Marine surveying in atlantic canada
As engineers, Atlantic Canada is truly a unique place to be. Living on the East Coast provides us an opportunity to work in one of the most interesting aspects of our field – marine surveying. Similar to construction projects that require surveying to assess surface qualities and ownership boundaries, marine surveying is necessary when constructing projects in or near the marine environment.
The challenges presented by marine construction are substantial; salt water erodes building foundation, ocean floors change daily due to currents, and supplying power to structures requires special materials and astute planning. Determining a suitable construction location demands careful consideration of fishing areas, shipping routes, and spawning/migratory grounds for aquatic life. First and foremost, marine construction must be committed to environmental safety and awareness.
On the other hand, the finesse and difficulty involved in constructing marine projects makes the final product that much more rewarding. For a glimpse, there are some amazing projects, underway currently right here in Atlantic Canada!
The Maritime Link is a renewable energy project designed to transfer hydroelectric power from Muskrat Falls, Labrador to Nova Scotia via a system of transmission lines. The link will require 170 kilometres of HVdc (high-voltage direct current) transmission cables to be built under the Cabot Strait and a host of other significant infrastructure. Once finished, the link will connect Newfoundland to the North American transmission grid, and grant Nova Scotia access to a reliable renewable energy source. Strum has been actively involved in the project, and we’ve provided an array of services that are listed here. Construction is currently underway, and the project is slated to be finished in 2017. For more information on the Maritime Link, follow the link here.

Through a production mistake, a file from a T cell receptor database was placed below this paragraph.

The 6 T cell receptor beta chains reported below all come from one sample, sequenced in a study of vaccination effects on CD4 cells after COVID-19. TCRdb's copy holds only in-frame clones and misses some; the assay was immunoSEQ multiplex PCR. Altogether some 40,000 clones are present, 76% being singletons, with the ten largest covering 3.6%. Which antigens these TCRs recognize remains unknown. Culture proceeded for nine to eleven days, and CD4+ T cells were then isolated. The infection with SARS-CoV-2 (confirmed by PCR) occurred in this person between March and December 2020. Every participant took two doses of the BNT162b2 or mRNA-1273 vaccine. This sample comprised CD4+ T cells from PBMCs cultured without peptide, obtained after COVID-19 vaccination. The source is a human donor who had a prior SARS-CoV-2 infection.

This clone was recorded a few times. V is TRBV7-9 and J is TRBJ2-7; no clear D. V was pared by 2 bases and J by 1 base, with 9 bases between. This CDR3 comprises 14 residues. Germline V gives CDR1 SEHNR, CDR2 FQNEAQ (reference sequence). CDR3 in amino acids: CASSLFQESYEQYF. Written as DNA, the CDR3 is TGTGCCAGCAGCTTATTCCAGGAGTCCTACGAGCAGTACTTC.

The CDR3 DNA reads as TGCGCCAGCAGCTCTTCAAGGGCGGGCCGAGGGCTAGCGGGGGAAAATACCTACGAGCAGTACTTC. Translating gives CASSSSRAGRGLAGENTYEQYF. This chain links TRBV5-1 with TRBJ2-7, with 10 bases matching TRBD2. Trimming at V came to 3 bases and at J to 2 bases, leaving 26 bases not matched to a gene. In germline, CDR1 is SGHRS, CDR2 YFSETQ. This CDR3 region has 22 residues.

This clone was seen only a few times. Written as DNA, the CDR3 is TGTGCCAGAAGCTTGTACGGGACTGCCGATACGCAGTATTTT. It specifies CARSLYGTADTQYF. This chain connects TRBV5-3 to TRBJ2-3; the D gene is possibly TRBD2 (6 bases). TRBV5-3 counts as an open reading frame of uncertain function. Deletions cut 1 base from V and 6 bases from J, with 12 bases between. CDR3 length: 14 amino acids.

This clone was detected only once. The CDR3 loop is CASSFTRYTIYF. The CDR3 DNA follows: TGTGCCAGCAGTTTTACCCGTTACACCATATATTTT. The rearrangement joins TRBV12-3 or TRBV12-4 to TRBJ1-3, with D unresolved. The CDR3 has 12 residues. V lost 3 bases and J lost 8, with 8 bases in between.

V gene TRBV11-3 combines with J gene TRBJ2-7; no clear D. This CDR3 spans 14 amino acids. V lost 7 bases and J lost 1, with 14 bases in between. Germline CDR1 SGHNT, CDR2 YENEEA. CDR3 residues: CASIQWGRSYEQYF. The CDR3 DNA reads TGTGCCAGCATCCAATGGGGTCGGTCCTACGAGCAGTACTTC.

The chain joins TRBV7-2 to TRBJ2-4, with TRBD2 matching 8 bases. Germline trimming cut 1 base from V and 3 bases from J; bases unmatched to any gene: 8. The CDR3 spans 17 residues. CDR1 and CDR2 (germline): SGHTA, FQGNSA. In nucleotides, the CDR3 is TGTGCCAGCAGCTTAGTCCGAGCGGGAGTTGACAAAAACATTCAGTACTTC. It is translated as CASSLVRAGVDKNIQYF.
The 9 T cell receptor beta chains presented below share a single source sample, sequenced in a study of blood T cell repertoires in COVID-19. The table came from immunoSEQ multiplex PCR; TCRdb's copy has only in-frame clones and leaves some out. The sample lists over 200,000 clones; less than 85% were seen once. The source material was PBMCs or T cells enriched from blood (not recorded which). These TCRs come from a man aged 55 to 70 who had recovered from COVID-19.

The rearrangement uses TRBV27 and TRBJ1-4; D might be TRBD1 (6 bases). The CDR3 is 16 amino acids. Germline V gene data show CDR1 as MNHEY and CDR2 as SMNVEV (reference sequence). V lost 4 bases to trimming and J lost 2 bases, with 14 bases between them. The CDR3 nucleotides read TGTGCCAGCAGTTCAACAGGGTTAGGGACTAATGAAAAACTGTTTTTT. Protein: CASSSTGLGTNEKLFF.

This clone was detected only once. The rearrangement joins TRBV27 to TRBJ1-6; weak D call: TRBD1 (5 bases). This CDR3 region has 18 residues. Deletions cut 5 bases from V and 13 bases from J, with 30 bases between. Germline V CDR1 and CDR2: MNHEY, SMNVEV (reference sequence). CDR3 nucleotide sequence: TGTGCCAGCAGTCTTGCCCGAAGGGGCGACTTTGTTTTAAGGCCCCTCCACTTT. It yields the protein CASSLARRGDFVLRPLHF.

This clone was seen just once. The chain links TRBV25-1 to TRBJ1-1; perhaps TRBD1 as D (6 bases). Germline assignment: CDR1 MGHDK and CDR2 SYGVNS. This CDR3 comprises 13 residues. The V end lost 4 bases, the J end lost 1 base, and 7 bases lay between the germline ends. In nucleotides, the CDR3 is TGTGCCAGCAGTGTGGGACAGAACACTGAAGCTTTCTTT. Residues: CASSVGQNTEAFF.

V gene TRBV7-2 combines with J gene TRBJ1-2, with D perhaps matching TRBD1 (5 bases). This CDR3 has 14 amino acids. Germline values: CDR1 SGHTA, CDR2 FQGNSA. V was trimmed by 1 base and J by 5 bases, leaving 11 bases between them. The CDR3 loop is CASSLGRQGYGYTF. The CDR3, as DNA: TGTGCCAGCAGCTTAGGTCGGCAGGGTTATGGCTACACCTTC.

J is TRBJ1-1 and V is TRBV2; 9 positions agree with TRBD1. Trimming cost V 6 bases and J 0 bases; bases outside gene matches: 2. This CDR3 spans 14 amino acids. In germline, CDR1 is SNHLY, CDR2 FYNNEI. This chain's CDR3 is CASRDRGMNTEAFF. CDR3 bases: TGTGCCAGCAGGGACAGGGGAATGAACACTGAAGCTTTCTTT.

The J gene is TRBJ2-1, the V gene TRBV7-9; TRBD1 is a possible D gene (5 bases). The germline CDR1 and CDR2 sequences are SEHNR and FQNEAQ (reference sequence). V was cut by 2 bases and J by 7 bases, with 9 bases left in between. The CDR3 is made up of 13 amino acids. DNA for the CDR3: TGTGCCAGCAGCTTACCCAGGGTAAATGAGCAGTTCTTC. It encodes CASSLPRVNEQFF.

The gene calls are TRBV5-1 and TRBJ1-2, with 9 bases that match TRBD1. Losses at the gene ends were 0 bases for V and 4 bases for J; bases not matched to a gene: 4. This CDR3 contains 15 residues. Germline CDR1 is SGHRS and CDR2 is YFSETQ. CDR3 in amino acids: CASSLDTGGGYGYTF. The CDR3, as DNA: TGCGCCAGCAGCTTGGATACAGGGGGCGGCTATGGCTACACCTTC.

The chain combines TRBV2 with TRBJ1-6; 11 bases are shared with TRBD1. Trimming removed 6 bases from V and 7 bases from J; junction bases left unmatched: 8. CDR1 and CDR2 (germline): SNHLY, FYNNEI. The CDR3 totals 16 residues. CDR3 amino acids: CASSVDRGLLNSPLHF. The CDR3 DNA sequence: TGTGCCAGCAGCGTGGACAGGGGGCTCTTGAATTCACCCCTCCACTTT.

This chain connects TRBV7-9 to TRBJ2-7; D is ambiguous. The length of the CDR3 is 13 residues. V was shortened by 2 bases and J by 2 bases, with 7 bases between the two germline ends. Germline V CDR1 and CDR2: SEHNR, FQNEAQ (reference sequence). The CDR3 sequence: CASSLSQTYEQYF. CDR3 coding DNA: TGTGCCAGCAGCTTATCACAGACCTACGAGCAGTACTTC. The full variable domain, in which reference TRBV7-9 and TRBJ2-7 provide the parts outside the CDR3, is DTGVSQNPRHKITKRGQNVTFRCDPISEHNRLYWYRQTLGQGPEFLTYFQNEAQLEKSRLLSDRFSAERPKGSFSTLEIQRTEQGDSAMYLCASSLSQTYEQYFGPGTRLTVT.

FORCE tidal energy
FORCE (Fundy Ocean Research Center for Energy) is a tidal turbine demonstration facility located in the Minas Passage of the Bay of Fundy with the objective of harnessing tidal energy via 4 in-stream tidal turbines. The turbines spin when water is pushed by the strong Bay of Fundy current, producing energy that’s then transferred along the seafloor and, eventually, to a power grid. The project is at the forefront of tidal energy and con-tinues to fuel exciting discoveries on tidal turbines. More information on the project can be found here.
Both the Maritime Link and FORCE tidal energy projects are exciting examples of the fascinating things that maritime communities can achieve when harnessing marine en-ergy. Strum is hard at work providing bathymetric surveys, underwater high-resolution 3D scans, dispersion modelling, benthic surveys and services tailored to companies working in marine environments. For more information, email firstname.lastname@example.org or con-tact one of our 4 offices.